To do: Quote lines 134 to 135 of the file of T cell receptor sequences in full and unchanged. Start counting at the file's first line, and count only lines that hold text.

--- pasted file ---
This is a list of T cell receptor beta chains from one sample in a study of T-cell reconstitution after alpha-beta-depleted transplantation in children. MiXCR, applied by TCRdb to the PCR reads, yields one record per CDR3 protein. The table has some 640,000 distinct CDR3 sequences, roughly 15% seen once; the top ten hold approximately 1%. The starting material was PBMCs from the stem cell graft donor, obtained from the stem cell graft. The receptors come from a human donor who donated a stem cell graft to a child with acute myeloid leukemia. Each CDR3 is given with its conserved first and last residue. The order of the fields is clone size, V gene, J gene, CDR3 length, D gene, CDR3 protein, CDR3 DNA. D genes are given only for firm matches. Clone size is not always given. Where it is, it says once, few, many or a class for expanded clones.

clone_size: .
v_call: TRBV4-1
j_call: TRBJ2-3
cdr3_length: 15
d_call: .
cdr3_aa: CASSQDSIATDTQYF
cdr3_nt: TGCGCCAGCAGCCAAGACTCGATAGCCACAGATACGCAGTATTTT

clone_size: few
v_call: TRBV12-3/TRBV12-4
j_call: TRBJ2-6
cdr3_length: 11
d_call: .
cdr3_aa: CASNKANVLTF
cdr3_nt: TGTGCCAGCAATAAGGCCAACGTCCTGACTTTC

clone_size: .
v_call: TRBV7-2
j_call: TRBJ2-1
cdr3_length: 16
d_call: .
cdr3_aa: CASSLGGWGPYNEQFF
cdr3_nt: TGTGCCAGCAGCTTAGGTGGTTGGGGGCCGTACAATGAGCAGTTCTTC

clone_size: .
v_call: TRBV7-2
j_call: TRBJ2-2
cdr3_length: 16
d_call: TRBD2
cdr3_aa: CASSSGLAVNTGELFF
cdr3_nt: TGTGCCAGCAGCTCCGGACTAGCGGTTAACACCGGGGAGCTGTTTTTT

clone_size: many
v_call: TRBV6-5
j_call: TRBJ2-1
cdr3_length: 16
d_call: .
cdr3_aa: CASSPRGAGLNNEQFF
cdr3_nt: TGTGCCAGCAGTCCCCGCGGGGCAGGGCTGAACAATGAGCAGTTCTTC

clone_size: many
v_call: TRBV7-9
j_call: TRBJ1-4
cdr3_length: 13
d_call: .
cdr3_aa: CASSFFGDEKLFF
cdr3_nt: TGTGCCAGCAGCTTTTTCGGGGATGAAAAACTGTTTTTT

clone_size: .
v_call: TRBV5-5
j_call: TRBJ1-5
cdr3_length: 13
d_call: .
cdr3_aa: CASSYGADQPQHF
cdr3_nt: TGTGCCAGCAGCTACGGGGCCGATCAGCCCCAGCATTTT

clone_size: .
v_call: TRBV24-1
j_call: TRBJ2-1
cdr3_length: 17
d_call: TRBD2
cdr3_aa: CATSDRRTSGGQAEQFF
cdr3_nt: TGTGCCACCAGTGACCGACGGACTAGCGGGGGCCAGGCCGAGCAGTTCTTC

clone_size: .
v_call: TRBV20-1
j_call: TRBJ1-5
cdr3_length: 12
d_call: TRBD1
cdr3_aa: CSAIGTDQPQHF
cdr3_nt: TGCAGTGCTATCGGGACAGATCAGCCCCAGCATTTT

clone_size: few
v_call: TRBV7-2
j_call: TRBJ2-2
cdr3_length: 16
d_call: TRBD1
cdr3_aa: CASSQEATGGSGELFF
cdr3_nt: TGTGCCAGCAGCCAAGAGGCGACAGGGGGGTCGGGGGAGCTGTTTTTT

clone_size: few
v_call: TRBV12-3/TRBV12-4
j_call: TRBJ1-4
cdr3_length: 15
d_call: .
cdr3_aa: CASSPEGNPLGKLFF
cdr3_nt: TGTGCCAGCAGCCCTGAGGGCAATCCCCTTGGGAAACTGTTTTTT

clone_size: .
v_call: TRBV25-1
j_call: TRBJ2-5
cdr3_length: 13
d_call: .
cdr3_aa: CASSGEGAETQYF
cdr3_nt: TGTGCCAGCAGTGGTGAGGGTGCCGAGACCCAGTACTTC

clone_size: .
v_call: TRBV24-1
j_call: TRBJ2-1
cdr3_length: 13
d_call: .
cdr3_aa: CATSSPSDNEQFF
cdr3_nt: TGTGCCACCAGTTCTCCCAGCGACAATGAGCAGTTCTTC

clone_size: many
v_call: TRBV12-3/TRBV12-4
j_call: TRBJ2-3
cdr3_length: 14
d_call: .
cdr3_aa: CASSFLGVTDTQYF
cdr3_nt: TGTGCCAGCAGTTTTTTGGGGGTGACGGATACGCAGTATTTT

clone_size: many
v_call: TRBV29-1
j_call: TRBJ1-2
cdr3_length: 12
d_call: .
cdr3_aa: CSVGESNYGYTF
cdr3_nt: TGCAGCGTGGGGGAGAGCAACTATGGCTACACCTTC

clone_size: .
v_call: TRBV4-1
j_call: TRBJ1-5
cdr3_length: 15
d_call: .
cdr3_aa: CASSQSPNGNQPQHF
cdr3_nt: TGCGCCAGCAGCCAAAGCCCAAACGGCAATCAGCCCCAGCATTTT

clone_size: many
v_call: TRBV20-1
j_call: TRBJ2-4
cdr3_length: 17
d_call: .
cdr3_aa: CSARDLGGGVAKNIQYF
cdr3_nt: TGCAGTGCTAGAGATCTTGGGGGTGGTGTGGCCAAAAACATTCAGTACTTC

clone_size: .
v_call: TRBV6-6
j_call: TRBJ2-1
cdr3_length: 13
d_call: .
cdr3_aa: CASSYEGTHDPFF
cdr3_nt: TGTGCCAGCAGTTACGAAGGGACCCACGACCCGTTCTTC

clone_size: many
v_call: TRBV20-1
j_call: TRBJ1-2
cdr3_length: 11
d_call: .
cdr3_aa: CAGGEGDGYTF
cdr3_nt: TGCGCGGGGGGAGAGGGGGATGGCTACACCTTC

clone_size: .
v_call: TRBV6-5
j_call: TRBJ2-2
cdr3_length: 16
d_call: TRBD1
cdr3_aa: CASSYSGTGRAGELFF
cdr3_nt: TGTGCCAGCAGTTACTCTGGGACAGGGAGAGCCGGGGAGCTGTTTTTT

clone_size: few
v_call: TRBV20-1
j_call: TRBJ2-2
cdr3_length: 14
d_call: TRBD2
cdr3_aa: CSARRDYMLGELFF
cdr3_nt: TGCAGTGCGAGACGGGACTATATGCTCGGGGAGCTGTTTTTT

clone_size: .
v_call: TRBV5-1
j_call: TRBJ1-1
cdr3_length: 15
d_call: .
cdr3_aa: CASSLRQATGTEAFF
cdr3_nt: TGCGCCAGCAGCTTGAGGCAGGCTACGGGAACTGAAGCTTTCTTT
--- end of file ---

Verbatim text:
cdr3_nt: TGCGCGGGGGGAGAGGGGGATGGCTACACCTTC

clone_size: .